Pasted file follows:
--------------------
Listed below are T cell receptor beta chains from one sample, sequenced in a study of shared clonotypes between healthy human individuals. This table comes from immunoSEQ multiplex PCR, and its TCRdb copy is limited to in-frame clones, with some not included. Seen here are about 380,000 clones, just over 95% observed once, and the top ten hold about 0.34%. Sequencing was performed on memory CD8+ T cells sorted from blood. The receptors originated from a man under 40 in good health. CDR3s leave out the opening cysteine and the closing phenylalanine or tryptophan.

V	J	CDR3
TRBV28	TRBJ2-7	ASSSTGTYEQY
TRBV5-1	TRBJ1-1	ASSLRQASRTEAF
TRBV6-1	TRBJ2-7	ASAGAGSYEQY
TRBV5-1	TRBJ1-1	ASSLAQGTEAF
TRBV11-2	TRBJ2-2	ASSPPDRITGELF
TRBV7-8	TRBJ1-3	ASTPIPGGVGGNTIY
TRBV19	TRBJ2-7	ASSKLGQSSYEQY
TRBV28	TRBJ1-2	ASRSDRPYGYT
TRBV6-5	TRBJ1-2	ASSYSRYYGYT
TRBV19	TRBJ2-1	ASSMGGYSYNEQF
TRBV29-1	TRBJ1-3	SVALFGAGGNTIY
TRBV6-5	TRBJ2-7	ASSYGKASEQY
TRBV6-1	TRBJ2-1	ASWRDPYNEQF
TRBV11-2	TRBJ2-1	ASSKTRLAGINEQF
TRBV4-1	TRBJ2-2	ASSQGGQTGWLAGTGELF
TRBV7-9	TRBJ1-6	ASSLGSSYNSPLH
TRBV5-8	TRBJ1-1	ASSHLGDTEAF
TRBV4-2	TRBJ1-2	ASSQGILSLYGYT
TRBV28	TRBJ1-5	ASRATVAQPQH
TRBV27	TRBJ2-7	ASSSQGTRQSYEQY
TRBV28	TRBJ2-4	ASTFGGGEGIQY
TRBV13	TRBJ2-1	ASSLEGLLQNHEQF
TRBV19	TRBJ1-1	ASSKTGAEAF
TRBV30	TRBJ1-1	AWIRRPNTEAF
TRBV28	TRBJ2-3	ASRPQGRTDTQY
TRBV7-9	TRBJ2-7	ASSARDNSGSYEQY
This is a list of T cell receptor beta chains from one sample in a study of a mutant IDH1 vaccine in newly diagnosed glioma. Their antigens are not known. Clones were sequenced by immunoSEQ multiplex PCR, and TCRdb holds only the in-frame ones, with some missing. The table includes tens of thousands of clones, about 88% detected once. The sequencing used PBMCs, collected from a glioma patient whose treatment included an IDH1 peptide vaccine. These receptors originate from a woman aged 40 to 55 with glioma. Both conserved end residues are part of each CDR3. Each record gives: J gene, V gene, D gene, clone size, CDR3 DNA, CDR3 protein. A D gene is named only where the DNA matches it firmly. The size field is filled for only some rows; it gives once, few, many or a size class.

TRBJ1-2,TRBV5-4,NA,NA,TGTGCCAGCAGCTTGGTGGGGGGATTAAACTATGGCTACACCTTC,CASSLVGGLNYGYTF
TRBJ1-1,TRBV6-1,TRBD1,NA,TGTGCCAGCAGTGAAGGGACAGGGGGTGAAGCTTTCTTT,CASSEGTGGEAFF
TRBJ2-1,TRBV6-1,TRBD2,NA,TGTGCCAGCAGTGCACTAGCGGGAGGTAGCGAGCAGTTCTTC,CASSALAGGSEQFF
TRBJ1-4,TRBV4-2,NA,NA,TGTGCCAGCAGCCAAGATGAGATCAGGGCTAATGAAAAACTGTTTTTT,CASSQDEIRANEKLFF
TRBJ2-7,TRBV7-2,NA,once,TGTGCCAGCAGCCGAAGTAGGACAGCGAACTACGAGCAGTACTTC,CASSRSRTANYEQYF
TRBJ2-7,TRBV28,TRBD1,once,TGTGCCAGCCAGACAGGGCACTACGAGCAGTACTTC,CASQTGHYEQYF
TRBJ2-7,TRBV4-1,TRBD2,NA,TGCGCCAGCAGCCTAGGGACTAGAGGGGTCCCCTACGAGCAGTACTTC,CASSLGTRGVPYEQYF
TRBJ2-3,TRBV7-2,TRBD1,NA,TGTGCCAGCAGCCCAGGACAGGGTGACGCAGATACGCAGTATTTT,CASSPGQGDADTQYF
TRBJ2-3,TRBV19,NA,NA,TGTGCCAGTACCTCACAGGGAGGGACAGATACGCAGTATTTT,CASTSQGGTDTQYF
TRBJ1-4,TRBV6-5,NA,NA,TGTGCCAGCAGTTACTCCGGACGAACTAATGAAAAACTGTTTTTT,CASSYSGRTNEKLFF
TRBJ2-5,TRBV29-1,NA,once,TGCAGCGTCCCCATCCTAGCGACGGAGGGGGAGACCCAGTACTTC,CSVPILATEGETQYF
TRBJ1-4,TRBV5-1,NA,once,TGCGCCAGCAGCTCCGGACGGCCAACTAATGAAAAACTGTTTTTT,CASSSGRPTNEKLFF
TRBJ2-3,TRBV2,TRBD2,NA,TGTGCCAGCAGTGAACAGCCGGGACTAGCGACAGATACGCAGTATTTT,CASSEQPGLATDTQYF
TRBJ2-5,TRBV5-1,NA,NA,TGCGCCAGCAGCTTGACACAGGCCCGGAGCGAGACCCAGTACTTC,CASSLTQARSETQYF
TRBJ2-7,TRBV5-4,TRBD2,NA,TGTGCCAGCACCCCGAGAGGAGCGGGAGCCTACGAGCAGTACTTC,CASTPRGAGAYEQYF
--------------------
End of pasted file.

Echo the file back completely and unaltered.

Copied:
Listed below are T cell receptor beta chains from one sample, sequenced in a study of shared clonotypes between healthy human individuals. This table comes from immunoSEQ multiplex PCR, and its TCRdb copy is limited to in-frame clones, with some not included. Seen here are about 380,000 clones, just over 95% observed once, and the top ten hold about 0.34%. Sequencing was performed on memory CD8+ T cells sorted from blood. The receptors originated from a man under 40 in good health. CDR3s leave out the opening cysteine and the closing phenylalanine or tryptophan.

V	J	CDR3
TRBV28	TRBJ2-7	ASSSTGTYEQY
TRBV5-1	TRBJ1-1	ASSLRQASRTEAF
TRBV6-1	TRBJ2-7	ASAGAGSYEQY
TRBV5-1	TRBJ1-1	ASSLAQGTEAF
TRBV11-2	TRBJ2-2	ASSPPDRITGELF
TRBV7-8	TRBJ1-3	ASTPIPGGVGGNTIY
TRBV19	TRBJ2-7	ASSKLGQSSYEQY
TRBV28	TRBJ1-2	ASRSDRPYGYT
TRBV6-5	TRBJ1-2	ASSYSRYYGYT
TRBV19	TRBJ2-1	ASSMGGYSYNEQF
TRBV29-1	TRBJ1-3	SVALFGAGGNTIY
TRBV6-5	TRBJ2-7	ASSYGKASEQY
TRBV6-1	TRBJ2-1	ASWRDPYNEQF
TRBV11-2	TRBJ2-1	ASSKTRLAGINEQF
TRBV4-1	TRBJ2-2	ASSQGGQTGWLAGTGELF
TRBV7-9	TRBJ1-6	ASSLGSSYNSPLH
TRBV5-8	TRBJ1-1	ASSHLGDTEAF
TRBV4-2	TRBJ1-2	ASSQGILSLYGYT
TRBV28	TRBJ1-5	ASRATVAQPQH
TRBV27	TRBJ2-7	ASSSQGTRQSYEQY
TRBV28	TRBJ2-4	ASTFGGGEGIQY
TRBV13	TRBJ2-1	ASSLEGLLQNHEQF
TRBV19	TRBJ1-1	ASSKTGAEAF
TRBV30	TRBJ1-1	AWIRRPNTEAF
TRBV28	TRBJ2-3	ASRPQGRTDTQY
TRBV7-9	TRBJ2-7	ASSARDNSGSYEQY
This is a list of T cell receptor beta chains from one sample in a study of a mutant IDH1 vaccine in newly diagnosed glioma. Their antigens are not known. Clones were sequenced by immunoSEQ multiplex PCR, and TCRdb holds only the in-frame ones, with some missing. The table includes tens of thousands of clones, about 88% detected once. The sequencing used PBMCs, collected from a glioma patient whose treatment included an IDH1 peptide vaccine. These receptors originate from a woman aged 40 to 55 with glioma. Both conserved end residues are part of each CDR3. Each record gives: J gene, V gene, D gene, clone size, CDR3 DNA, CDR3 protein. A D gene is named only where the DNA matches it firmly. The size field is filled for only some rows; it gives once, few, many or a size class.

TRBJ1-2,TRBV5-4,NA,NA,TGTGCCAGCAGCTTGGTGGGGGGATTAAACTATGGCTACACCTTC,CASSLVGGLNYGYTF
TRBJ1-1,TRBV6-1,TRBD1,NA,TGTGCCAGCAGTGAAGGGACAGGGGGTGAAGCTTTCTTT,CASSEGTGGEAFF
TRBJ2-1,TRBV6-1,TRBD2,NA,TGTGCCAGCAGTGCACTAGCGGGAGGTAGCGAGCAGTTCTTC,CASSALAGGSEQFF
TRBJ1-4,TRBV4-2,NA,NA,TGTGCCAGCAGCCAAGATGAGATCAGGGCTAATGAAAAACTGTTTTTT,CASSQDEIRANEKLFF
TRBJ2-7,TRBV7-2,NA,once,TGTGCCAGCAGCCGAAGTAGGACAGCGAACTACGAGCAGTACTTC,CASSRSRTANYEQYF
TRBJ2-7,TRBV28,TRBD1,once,TGTGCCAGCCAGACAGGGCACTACGAGCAGTACTTC,CASQTGHYEQYF
TRBJ2-7,TRBV4-1,TRBD2,NA,TGCGCCAGCAGCCTAGGGACTAGAGGGGTCCCCTACGAGCAGTACTTC,CASSLGTRGVPYEQYF
TRBJ2-3,TRBV7-2,TRBD1,NA,TGTGCCAGCAGCCCAGGACAGGGTGACGCAGATACGCAGTATTTT,CASSPGQGDADTQYF
TRBJ2-3,TRBV19,NA,NA,TGTGCCAGTACCTCACAGGGAGGGACAGATACGCAGTATTTT,CASTSQGGTDTQYF
TRBJ1-4,TRBV6-5,NA,NA,TGTGCCAGCAGTTACTCCGGACGAACTAATGAAAAACTGTTTTTT,CASSYSGRTNEKLFF
TRBJ2-5,TRBV29-1,NA,once,TGCAGCGTCCCCATCCTAGCGACGGAGGGGGAGACCCAGTACTTC,CSVPILATEGETQYF
TRBJ1-4,TRBV5-1,NA,once,TGCGCCAGCAGCTCCGGACGGCCAACTAATGAAAAACTGTTTTTT,CASSSGRPTNEKLFF
TRBJ2-3,TRBV2,TRBD2,NA,TGTGCCAGCAGTGAACAGCCGGGACTAGCGACAGATACGCAGTATTTT,CASSEQPGLATDTQYF
TRBJ2-5,TRBV5-1,NA,NA,TGCGCCAGCAGCTTGACACAGGCCCGGAGCGAGACCCAGTACTTC,CASSLTQARSETQYF
TRBJ2-7,TRBV5-4,TRBD2,NA,TGTGCCAGCACCCCGAGAGGAGCGGGAGCCTACGAGCAGTACTTC,CASTPRGAGAYEQYF